I’d always avoided — more passively than actively — the 1979 remake of The Lady Vanishes from TV director (and it shows) Anthony Page. I mean, what were the chances that it would even come close to the 1938 Hitchcock classic? The truth is, of course, that it is barely in the same universe — even while using virtually same script. That said, it’s not horrible — just rather pointless. I mean, why settle for an efficient copy when you can easily have the original? Well, to judge by some of the user “reviews” on the IMDb, the draw for some is Angela Lansbury. I’m afraid that’s not a draw for me. I’ll take Dame May Whitty in the original. Of course, there are those who will like it because it’s in color, but let’s not talk about them.
The best thing in it is easily Cybill Shepherd taking over for Margaret Lockwood. Anyone who’s seen Peter Bogdanovich’s At Long Last Love (1975) — no matter what they think of it — knows that Shepherd was made to wear slinky 1930s fashions, and this film works so that she wears the same white silk gown for most of its length. She’s also at home with 1930s dialogue and the way it’s delivered — something she probably learned from her years with Bogdanovich. (You just know he inundated her with Ernst Lubitsch movies.) She even pulls off the ditzy dame shtick to the point where you can believe she can’t tell a sheep from a cow. (Neither I guess could the property department, since they replaced the calf in the basket from the original to a pair of sheep here.) While some of the supporting cast are good, others are…well, not so good. Lansbury is a problem for me in general, because she always seems to be playing to the last row of the upper balcony. And the less said about Elliott Gould as a wisecracking 1930s character, the better.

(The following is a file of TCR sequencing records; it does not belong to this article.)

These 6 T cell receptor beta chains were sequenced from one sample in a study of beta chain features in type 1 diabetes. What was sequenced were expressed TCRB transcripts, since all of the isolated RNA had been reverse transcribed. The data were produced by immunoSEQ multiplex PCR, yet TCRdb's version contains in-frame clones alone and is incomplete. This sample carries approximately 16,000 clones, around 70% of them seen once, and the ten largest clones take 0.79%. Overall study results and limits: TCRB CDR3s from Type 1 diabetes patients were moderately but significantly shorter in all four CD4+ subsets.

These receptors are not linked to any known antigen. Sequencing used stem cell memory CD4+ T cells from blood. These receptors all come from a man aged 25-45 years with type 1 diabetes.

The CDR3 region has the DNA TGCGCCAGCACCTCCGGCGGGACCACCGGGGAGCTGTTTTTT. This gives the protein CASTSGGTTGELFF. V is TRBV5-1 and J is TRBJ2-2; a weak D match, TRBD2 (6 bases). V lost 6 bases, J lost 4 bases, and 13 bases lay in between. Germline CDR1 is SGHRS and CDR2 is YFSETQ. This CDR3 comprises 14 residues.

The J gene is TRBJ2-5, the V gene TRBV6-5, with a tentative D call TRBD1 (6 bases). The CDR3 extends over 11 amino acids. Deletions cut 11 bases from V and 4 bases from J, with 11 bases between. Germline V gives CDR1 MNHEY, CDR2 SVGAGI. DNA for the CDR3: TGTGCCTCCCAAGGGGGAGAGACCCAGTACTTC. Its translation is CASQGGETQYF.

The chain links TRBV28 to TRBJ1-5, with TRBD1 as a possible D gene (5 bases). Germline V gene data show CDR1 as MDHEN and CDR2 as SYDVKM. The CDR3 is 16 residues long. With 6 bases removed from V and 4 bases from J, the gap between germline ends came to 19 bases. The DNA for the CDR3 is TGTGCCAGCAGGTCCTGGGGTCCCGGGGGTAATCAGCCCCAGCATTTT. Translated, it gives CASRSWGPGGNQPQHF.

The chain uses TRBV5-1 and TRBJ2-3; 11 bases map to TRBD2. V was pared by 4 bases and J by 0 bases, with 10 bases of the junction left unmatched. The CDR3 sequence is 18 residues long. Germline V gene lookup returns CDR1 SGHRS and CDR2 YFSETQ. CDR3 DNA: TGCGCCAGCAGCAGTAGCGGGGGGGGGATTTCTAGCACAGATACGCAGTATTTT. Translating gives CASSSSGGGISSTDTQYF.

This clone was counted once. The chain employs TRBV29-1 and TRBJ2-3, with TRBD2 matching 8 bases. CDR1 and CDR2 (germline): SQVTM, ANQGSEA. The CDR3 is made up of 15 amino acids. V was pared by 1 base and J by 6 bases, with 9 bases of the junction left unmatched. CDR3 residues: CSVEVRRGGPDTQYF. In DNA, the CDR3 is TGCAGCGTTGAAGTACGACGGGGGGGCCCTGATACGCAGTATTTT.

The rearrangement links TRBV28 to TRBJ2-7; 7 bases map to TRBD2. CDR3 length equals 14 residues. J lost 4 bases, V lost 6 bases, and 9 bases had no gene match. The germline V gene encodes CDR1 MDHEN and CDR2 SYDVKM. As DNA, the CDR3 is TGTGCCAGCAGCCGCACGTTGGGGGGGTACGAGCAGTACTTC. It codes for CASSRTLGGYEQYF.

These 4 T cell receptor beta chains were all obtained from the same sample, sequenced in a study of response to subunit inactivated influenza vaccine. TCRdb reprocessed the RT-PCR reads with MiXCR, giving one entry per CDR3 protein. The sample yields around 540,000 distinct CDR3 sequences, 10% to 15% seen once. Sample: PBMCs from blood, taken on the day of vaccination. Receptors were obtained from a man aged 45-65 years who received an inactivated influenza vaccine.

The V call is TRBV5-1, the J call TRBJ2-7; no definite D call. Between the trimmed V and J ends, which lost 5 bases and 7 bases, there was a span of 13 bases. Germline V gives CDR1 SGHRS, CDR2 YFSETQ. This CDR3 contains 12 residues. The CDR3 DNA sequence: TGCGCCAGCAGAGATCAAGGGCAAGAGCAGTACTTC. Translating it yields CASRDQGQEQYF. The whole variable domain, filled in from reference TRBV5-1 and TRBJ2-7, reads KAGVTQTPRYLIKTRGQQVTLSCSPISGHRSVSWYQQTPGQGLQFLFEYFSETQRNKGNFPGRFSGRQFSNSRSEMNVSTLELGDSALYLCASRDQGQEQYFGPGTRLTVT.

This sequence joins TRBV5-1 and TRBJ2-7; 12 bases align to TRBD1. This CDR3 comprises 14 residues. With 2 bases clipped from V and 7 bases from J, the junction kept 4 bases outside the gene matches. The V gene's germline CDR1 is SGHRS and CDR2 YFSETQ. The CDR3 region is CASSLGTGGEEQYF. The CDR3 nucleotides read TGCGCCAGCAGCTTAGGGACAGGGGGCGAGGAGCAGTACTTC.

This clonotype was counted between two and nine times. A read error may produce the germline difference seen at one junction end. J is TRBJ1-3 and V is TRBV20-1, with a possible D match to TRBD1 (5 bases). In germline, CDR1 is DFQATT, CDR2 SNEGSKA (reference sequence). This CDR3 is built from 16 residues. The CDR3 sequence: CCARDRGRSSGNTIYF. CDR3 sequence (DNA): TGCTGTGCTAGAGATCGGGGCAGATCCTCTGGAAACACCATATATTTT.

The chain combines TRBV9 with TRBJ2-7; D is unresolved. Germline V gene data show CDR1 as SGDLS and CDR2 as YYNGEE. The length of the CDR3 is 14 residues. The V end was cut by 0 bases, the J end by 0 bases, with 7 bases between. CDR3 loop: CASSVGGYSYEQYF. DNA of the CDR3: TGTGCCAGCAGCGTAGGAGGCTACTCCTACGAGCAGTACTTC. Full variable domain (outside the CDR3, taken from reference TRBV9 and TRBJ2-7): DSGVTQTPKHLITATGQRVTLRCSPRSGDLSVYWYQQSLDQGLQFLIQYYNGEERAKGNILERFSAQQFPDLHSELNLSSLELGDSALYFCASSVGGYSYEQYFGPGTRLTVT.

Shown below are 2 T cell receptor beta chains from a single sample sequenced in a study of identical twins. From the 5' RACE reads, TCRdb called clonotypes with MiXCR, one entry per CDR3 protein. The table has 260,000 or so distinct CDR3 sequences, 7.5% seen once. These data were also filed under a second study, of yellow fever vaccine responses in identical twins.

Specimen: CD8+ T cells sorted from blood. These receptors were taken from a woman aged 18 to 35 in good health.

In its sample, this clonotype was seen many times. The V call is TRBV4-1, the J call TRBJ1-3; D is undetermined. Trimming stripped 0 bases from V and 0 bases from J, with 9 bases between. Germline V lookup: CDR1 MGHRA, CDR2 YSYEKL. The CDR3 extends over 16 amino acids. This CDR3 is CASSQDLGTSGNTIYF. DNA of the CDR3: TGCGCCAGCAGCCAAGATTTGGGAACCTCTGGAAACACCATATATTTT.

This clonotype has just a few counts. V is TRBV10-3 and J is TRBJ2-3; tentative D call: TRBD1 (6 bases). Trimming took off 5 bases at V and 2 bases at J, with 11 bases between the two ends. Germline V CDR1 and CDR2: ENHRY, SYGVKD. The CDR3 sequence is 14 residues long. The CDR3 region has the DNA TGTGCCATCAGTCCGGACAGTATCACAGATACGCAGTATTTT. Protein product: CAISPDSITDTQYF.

The changes to the original screenplay are minimal. The bad guys are no longer from some unnamed country and are here presented as Nazis. The thriller aspect is strangely muted in the early scenes. Shepherd’s blow on the head comes from falling off a table (while doing an ill-advised Hitler impression) and not from a flower-box aimed at Miss Froy. Perhaps the biggest change is downplaying role of the bogus nun (Madlena Nedeva), this was probably done to give Shepherd something more active to do at the end. It’s all pretty much there, but the snap, the pace, the creativity — well, they’re on another train that left the station 41 years earlier.
The Hendersonville Film Society will show The Lady Vanishes Sunday, Sept. 21, at 2 p.m. in the Smoky Mountain Theater at Lake Pointe Landing Retirement Community (behind Epic Cinemas), 333 Thompson St., Hendersonville.